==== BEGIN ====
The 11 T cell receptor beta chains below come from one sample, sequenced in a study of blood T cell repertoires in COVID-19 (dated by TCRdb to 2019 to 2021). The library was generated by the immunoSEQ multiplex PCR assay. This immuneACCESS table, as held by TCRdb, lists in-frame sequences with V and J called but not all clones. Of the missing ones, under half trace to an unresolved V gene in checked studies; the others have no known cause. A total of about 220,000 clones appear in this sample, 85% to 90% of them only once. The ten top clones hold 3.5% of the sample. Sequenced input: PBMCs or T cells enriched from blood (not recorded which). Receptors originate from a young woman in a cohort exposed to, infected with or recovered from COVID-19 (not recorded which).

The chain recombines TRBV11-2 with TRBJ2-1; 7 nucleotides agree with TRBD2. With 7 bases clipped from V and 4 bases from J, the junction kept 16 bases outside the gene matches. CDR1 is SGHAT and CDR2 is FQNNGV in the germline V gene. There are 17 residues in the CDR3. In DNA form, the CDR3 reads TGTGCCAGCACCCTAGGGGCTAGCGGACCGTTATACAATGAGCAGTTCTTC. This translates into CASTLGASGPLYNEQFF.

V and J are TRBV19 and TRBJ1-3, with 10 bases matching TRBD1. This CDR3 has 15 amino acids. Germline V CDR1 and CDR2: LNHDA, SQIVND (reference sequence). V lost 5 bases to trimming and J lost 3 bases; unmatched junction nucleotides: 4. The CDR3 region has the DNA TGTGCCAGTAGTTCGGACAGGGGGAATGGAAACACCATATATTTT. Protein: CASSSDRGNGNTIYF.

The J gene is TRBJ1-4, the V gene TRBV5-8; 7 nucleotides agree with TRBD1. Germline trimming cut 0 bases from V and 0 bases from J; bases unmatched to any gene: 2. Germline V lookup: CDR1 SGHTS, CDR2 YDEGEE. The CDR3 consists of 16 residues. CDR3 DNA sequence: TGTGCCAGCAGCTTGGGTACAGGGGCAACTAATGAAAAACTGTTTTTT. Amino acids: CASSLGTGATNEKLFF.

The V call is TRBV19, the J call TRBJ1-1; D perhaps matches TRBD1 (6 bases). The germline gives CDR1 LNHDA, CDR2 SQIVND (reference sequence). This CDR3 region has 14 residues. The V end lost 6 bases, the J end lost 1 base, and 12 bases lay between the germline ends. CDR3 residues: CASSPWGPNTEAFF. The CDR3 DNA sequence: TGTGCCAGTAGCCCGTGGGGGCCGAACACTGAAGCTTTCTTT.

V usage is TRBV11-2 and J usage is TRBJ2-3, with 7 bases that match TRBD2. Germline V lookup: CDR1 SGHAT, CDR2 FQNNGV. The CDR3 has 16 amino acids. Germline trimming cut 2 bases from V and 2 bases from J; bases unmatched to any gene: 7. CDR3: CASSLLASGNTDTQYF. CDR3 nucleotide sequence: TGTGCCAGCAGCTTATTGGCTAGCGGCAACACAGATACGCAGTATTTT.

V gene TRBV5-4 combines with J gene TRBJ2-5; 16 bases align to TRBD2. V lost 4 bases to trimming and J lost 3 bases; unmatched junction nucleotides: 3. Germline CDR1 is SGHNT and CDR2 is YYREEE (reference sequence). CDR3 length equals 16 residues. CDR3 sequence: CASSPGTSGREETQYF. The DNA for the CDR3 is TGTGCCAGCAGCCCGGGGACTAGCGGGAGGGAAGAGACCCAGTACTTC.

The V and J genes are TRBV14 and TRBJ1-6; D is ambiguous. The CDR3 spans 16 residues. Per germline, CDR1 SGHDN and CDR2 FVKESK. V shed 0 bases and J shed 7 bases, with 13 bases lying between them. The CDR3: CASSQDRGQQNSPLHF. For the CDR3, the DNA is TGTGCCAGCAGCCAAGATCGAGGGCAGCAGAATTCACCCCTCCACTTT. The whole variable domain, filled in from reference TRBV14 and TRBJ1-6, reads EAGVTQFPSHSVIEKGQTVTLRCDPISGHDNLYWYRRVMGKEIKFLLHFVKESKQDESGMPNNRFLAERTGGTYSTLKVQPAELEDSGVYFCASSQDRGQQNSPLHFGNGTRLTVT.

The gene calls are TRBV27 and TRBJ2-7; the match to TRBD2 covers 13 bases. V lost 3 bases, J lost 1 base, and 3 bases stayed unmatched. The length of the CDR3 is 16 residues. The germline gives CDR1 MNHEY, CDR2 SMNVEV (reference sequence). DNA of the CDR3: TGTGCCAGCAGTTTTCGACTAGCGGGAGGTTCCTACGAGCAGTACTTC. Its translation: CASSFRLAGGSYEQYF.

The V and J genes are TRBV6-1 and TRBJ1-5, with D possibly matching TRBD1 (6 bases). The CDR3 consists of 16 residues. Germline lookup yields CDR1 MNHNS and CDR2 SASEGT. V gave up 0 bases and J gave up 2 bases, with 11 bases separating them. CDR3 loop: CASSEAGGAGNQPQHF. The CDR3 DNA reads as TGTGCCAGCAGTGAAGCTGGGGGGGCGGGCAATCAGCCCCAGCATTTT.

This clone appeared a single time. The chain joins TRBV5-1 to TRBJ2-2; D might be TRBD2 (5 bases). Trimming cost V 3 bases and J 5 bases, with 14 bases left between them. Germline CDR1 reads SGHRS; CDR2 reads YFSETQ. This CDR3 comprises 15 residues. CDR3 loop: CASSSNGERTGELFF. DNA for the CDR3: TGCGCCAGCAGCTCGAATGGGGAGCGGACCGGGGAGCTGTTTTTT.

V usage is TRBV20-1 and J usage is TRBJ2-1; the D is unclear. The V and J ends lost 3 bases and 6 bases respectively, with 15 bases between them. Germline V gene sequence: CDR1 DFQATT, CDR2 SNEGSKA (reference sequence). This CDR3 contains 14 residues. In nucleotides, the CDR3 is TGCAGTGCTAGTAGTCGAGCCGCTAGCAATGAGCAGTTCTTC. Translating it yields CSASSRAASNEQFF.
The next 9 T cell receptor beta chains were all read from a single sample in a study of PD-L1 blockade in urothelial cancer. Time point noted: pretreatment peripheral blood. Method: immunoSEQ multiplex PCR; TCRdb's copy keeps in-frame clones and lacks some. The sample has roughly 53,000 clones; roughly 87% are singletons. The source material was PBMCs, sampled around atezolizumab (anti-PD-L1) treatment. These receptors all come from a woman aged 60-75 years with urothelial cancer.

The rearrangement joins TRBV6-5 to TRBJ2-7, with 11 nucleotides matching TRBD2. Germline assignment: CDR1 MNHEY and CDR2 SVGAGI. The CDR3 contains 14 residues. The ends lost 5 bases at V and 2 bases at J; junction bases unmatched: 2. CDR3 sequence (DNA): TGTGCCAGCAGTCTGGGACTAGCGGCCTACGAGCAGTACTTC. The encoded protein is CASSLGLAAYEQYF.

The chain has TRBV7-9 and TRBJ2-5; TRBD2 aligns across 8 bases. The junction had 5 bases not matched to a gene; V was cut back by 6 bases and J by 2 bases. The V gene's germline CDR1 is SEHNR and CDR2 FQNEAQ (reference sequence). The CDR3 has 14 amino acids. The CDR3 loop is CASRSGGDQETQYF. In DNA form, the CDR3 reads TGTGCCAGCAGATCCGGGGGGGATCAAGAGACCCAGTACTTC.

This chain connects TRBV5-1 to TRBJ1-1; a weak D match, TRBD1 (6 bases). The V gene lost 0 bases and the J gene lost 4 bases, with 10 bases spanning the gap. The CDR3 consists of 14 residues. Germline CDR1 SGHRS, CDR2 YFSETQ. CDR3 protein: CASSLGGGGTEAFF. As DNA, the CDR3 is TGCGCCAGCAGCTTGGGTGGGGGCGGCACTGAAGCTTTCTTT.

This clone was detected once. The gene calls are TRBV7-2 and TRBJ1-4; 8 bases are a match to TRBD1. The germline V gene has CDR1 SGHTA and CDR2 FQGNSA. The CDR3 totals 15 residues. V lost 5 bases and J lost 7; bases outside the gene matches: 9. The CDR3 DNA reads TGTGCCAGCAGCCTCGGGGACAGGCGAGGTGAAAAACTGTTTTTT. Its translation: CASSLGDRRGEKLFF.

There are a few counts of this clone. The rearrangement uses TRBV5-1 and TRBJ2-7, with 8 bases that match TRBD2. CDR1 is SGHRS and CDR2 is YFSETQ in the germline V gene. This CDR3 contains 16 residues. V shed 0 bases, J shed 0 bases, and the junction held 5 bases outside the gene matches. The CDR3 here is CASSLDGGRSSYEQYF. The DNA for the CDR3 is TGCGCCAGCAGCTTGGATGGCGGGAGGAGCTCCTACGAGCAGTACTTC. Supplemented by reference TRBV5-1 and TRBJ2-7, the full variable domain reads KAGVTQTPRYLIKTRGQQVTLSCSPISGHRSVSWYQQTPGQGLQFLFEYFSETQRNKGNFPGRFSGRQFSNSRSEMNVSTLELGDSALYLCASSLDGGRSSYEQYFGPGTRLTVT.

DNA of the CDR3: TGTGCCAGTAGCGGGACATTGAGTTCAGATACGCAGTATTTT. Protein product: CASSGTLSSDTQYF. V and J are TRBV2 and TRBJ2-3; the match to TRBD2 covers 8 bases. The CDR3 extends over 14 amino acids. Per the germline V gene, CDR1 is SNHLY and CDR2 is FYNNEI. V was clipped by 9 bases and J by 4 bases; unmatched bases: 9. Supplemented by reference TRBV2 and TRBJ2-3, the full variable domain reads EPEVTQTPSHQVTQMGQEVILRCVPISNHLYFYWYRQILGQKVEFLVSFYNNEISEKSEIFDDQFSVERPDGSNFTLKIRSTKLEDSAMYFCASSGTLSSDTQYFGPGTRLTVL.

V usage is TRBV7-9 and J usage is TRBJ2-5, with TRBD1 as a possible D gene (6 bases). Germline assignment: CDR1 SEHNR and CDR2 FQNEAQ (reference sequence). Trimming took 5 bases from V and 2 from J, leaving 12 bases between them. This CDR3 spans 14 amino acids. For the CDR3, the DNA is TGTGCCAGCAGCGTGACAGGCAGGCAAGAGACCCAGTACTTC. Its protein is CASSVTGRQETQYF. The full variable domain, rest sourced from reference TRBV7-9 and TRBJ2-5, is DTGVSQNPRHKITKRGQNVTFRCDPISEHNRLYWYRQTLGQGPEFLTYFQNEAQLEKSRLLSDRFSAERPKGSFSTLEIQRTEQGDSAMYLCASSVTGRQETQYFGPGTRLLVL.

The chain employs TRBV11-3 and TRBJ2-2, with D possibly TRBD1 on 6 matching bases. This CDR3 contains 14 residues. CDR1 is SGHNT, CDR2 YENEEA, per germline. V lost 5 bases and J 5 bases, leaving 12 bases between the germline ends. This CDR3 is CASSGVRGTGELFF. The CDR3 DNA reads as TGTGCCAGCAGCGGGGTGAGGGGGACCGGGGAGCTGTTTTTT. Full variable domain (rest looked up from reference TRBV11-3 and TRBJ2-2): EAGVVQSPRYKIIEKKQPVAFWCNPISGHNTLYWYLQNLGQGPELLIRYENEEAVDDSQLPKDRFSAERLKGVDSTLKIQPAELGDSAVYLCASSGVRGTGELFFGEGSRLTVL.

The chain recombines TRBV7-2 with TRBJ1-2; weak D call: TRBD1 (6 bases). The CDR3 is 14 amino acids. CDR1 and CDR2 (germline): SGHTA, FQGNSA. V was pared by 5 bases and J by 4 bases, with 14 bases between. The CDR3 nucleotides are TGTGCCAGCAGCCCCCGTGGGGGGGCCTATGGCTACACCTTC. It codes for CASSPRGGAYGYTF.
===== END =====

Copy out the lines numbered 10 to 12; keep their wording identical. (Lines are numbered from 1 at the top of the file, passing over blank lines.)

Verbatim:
The V and J genes are TRBV6-1 and TRBJ1-5, with D possibly matching TRBD1 (6 bases). The CDR3 consists of 16 residues. Germline lookup yields CDR1 MNHNS and CDR2 SASEGT. V gave up 0 bases and J gave up 2 bases, with 11 bases separating them. CDR3 loop: CASSEAGGAGNQPQHF. The CDR3 DNA reads as TGTGCCAGCAGTGAAGCTGGGGGGGCGGGCAATCAGCCCCAGCATTTT.

This clone appeared a single time. The chain joins TRBV5-1 to TRBJ2-2; D might be TRBD2 (5 bases). Trimming cost V 3 bases and J 5 bases, with 14 bases left between them. Germline CDR1 reads SGHRS; CDR2 reads YFSETQ. This CDR3 comprises 15 residues. CDR3 loop: CASSSNGERTGELFF. DNA for the CDR3: TGCGCCAGCAGCTCGAATGGGGAGCGGACCGGGGAGCTGTTTTTT.

V usage is TRBV20-1 and J usage is TRBJ2-1; the D is unclear. The V and J ends lost 3 bases and 6 bases respectively, with 15 bases between them. Germline V gene sequence: CDR1 DFQATT, CDR2 SNEGSKA (reference sequence). This CDR3 contains 14 residues. In nucleotides, the CDR3 is TGCAGTGCTAGTAGTCGAGCCGCTAGCAATGAGCAGTTCTTC. Translating it yields CSASSRAASNEQFF.